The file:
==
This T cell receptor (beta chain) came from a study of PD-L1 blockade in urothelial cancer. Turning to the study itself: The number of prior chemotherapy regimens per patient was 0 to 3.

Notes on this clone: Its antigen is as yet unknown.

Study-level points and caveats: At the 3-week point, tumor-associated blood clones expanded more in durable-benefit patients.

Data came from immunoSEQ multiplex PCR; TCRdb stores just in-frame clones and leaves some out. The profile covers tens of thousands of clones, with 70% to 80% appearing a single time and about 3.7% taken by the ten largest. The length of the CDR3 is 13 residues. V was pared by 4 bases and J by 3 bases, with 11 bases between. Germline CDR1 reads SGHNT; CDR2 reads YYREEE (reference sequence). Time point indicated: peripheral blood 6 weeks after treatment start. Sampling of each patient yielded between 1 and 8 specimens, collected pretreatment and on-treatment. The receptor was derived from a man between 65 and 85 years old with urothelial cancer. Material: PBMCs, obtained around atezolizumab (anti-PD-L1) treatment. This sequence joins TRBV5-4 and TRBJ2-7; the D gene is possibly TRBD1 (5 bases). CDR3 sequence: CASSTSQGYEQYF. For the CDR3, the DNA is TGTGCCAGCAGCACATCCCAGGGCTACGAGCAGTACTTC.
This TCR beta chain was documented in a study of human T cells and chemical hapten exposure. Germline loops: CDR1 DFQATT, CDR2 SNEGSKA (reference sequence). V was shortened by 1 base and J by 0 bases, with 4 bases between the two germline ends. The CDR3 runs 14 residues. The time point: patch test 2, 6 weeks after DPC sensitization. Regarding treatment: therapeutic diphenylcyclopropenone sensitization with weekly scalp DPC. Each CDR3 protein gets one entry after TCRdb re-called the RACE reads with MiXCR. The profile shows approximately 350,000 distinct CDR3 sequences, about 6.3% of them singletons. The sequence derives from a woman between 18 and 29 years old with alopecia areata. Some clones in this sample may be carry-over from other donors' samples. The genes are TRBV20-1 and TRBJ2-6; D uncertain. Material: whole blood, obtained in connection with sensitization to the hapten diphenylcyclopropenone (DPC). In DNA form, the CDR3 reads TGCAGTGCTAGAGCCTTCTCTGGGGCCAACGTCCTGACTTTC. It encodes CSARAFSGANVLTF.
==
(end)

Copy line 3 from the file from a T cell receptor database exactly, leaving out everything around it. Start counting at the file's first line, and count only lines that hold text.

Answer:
Study-level points and caveats: At the 3-week point, tumor-associated blood clones expanded more in durable-benefit patients.